The influence of gender attitudes and norms on voter preferences in solomon islands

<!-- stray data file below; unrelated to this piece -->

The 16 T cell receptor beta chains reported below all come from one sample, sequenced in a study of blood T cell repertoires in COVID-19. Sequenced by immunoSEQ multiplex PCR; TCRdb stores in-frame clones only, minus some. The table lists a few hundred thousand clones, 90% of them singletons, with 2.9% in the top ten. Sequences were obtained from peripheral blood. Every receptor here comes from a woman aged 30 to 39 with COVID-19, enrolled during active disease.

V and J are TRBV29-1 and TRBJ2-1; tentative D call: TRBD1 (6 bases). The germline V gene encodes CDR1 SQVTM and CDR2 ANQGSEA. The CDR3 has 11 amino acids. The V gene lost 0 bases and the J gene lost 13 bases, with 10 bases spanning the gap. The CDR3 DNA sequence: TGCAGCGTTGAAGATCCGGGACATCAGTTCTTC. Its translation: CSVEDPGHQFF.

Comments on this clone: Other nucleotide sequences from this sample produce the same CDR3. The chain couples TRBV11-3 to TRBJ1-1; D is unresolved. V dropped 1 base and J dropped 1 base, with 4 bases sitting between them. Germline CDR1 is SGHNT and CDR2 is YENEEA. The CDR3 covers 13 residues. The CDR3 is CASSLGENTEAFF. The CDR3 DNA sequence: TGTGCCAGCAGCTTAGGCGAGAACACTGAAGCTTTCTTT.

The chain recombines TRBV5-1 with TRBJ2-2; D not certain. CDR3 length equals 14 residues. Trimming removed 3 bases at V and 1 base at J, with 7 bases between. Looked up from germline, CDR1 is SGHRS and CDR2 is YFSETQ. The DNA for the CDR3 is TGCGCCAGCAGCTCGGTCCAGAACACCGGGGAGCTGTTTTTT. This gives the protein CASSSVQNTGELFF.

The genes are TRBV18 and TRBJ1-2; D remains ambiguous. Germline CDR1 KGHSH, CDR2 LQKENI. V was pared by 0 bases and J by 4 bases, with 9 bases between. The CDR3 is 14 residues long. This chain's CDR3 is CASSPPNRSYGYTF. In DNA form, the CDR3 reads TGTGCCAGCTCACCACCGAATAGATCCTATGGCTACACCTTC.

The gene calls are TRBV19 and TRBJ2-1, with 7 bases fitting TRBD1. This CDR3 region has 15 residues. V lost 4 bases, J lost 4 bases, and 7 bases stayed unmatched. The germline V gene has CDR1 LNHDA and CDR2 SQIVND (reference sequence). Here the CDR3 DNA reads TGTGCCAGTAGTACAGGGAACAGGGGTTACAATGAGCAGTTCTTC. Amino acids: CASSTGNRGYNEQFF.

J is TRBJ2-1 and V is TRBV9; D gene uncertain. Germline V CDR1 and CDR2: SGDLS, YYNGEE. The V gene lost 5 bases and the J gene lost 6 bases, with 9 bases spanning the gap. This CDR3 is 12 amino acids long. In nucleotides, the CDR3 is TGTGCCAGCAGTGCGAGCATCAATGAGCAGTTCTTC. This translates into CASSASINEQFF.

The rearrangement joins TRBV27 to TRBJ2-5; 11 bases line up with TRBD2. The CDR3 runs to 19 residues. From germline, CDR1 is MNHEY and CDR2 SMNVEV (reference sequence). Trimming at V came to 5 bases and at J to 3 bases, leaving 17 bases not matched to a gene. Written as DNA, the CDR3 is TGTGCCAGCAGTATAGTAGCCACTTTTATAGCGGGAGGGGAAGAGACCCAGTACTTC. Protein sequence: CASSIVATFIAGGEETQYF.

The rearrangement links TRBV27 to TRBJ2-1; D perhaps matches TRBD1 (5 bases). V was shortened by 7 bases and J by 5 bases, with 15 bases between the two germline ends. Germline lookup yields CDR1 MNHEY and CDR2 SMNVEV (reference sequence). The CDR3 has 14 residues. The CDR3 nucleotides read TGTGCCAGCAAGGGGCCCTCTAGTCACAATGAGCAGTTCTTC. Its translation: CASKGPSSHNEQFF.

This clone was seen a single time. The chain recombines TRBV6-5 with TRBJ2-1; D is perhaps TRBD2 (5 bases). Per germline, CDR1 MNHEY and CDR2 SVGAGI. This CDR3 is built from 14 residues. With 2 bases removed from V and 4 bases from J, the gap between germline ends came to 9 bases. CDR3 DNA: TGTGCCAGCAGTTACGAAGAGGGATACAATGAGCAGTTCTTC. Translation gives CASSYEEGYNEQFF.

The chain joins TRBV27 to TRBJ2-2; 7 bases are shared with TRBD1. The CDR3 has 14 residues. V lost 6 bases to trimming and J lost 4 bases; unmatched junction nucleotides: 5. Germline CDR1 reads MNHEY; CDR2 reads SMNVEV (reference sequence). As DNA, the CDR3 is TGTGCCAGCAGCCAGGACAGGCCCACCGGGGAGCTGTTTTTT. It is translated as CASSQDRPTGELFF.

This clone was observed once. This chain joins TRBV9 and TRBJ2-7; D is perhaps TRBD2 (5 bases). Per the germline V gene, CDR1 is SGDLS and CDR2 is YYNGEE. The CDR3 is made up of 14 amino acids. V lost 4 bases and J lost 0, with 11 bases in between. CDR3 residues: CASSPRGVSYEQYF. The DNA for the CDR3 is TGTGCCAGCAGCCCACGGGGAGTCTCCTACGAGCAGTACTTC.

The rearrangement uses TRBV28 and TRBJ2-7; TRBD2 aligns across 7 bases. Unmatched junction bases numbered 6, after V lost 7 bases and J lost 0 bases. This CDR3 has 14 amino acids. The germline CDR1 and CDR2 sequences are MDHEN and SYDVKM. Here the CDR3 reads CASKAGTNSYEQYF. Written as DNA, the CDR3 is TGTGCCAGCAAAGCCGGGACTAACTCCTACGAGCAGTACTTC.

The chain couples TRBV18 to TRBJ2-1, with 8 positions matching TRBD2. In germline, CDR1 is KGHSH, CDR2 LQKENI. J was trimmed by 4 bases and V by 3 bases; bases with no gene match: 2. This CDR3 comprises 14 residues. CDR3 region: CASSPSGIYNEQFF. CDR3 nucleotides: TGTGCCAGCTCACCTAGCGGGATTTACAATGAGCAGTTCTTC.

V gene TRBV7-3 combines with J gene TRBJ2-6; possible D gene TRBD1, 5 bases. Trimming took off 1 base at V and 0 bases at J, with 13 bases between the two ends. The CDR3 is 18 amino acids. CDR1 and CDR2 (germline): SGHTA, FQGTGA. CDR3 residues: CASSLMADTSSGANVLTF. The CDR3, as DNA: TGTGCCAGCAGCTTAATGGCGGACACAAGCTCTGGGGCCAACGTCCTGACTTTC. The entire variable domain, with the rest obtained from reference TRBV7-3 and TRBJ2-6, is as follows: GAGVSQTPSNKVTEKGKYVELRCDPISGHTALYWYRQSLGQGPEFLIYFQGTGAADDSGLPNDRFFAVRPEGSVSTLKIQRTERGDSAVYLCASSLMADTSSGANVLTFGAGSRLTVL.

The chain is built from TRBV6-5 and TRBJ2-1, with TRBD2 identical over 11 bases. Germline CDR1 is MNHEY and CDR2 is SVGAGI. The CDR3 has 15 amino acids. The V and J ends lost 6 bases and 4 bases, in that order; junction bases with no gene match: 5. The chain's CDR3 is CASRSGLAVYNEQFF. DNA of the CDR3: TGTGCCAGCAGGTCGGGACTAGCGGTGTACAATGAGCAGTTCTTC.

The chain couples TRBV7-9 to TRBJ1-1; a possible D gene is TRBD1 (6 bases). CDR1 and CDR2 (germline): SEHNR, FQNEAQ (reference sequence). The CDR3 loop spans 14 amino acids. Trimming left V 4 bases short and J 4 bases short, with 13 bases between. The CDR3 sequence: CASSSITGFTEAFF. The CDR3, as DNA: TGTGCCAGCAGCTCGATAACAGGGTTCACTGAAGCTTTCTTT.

There is now a large body of sociological evidence that demonstrates that knowledge and attitudes are not necessarily the best predictor of human behaviour. In other words, just because someone believes that women should be in parliament, does not mean that they will vote for a female candidate on election day. This is supported by research in Solomon Islands, which clearly shows that high levels of notional support for women’s political participation do not translate into votes for female candidates. For example, in 2009 the RAMSI People’s Survey found that despite the fact that 81 per cent of men and 86 per cent of women said they would vote for a ‘good’ woman candidate, not a single woman came close be being elected in the 2010 National General Election the following year. Furthermore, the 2014 Voter Behaviour Study found that despite nearly unanimous notional support for more women in parliament, only 38 per cent of women and 24 per cent of men intended to vote for a female candidate and only 26 per cent of men and 27 per cent of women actually did. This further suggests that most voters make a conscious decision not to support a female candidate well in advance of election day.